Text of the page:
Davy Blommaert, head of diamond lending at Dubai-based National Bank of Fujairah (NBF) and a former executive of Antwerp Diamond Bank (ADB), took time out recently to speak to Rapaport News. Blommaert spoke about the diamond trade’s increasing risk profile, which has forced players such as ADB, Bank Leumi, and, just this month, Standard Chartered, to exit the industry, contributing to Dubai’s rise as a diamond center.
Rapaport News: How’s the diamond market at the moment?
Blommaert: I’m hoping 2016 will be better than 2015 but I don’t expect too much growth. The first quarter was good and the second quarter okay. We’ve seen difficulties in the diamond sector but we must also look at it in context of the global economy. Compared to other commodities, diamonds are doing okay.
The mining companies started to act responsibly in the fourth quarter of last year when the market demanded profitability from their rough. They reduced supply, prices were amended and profitability was restored at the beginning of 2016. There was also an opportunity to clear out some polished inventory last year since supply was limited in the final three months of 2015. There was some anxiety to get manufacturing going again in 2016 so we had a bit of a spike in rough buying, but the miners continue to act responsibly.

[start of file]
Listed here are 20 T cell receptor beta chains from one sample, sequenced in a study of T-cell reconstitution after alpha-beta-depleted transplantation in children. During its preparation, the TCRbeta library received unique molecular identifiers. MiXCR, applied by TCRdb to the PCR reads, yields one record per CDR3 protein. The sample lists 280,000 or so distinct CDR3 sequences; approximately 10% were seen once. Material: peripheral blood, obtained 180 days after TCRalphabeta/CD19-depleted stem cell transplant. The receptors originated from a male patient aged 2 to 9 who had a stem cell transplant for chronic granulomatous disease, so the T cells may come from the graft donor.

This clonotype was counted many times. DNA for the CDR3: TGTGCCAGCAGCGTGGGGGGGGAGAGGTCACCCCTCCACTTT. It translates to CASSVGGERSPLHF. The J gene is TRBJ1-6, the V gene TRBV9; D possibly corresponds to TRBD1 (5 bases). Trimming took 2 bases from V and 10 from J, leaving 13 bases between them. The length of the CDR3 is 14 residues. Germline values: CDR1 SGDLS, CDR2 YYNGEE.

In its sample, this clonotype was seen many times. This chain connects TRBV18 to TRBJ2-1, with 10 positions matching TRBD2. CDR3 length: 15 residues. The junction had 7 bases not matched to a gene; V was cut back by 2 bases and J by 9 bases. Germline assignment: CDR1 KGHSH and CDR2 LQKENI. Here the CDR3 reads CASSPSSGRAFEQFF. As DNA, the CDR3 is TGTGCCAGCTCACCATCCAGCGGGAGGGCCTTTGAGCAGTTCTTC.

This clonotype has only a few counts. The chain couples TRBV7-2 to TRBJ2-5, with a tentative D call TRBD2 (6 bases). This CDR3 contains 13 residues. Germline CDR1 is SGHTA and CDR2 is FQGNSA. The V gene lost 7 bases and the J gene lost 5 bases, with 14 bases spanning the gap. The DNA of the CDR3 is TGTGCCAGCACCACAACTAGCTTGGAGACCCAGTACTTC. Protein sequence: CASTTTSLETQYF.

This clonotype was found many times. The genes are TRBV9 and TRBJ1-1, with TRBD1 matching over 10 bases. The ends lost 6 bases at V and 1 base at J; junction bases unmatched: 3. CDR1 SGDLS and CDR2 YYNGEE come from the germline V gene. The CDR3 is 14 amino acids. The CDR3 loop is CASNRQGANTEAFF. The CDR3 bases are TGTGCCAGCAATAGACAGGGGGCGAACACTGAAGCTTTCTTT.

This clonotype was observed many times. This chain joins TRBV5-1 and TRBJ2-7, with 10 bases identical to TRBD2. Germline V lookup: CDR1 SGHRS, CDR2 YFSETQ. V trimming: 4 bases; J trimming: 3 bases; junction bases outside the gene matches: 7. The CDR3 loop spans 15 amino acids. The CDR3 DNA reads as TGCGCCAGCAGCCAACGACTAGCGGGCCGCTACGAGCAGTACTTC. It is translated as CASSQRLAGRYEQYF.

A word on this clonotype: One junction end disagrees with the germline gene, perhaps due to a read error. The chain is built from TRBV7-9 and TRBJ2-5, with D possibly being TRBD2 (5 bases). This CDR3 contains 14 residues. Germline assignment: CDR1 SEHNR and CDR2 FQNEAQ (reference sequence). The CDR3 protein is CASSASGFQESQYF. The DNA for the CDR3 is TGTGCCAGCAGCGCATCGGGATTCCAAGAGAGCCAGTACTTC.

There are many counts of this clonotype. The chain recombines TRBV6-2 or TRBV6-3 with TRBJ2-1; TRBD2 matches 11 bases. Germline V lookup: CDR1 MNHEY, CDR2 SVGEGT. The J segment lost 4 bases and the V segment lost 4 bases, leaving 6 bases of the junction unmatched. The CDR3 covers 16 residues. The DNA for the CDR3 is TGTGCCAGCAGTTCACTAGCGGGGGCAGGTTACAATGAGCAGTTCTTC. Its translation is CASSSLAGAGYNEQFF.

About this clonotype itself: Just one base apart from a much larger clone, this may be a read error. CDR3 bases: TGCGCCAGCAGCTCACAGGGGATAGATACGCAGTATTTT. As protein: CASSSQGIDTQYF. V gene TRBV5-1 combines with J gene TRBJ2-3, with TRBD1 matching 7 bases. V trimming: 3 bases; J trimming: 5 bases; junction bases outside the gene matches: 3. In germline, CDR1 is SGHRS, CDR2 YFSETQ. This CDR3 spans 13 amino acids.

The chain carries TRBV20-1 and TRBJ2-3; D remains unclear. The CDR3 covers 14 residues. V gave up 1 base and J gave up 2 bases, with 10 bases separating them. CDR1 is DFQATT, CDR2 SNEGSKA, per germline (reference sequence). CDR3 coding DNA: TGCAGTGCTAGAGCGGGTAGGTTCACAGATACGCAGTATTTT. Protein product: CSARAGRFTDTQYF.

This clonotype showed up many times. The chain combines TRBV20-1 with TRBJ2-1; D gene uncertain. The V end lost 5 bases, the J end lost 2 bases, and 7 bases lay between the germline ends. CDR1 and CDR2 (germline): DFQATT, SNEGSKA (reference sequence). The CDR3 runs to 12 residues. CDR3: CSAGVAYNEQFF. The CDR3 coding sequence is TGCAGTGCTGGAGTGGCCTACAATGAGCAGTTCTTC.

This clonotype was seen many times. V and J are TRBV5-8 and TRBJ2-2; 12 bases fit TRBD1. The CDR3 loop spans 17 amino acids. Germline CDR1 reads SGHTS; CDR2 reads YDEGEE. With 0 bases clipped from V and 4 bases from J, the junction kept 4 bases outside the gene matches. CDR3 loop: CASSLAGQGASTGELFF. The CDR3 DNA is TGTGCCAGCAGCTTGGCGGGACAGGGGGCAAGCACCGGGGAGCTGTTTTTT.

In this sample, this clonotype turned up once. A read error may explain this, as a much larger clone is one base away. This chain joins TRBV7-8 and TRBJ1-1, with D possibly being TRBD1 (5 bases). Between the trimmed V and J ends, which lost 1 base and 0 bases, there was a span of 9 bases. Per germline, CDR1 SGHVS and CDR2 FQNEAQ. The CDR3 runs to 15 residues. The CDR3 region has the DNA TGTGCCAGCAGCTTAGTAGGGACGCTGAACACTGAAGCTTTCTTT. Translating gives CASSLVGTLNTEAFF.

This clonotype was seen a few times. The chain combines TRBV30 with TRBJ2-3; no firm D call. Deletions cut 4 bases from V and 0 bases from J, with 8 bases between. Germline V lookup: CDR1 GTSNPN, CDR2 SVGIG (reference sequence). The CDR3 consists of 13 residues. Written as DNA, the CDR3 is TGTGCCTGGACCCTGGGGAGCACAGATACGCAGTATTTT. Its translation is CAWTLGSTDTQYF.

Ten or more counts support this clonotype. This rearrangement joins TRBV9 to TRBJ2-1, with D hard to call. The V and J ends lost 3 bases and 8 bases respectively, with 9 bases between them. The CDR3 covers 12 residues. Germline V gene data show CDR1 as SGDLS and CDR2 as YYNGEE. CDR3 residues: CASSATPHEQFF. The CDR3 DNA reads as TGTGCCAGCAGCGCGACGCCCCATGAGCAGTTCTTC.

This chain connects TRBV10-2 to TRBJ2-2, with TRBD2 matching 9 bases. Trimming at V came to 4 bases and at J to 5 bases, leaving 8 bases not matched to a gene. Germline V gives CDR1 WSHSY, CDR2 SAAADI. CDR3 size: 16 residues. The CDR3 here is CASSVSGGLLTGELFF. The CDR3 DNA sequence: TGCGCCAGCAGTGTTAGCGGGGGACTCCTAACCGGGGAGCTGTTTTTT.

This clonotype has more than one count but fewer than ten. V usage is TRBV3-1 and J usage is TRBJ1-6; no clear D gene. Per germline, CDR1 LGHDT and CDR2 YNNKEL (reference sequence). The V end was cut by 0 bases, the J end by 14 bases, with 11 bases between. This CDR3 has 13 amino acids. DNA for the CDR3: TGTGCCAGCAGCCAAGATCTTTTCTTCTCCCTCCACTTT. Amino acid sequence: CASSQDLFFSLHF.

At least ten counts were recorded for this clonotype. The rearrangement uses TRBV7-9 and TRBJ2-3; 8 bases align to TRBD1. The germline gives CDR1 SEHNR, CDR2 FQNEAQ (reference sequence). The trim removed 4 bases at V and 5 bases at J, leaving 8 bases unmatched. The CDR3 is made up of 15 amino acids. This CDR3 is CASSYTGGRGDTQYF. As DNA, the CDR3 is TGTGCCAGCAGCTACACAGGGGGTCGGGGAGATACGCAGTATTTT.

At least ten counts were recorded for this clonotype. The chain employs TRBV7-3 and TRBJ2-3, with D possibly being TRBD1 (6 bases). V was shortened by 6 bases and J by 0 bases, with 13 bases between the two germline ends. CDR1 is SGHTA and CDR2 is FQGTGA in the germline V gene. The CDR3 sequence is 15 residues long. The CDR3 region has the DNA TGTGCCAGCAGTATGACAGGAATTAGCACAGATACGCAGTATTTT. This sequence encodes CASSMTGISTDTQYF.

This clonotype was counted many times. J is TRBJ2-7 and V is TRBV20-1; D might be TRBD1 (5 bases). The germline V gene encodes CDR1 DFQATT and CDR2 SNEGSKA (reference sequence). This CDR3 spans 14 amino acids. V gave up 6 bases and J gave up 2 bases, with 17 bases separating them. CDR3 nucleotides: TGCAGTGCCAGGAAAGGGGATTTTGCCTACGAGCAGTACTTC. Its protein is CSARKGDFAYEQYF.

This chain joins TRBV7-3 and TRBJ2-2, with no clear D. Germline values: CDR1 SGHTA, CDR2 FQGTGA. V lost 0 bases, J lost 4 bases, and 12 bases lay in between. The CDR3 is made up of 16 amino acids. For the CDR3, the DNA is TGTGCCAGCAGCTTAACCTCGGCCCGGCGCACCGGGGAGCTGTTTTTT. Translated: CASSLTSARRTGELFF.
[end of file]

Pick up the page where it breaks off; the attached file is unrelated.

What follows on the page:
Are you worried about a potential oversupply in the market?
Blommaert: The market is stable right now. It’s not like it was in the first quarter when everyone went a bit crazy as they resumed production. The second quarter is historically a slower period, but I think we’ve reached a delicate balance which can be sustained as long as the miners act responsibly and the market doesn’t buy rough at crazy prices.
What role did the banks play in contributing to the increased supply of rough last year?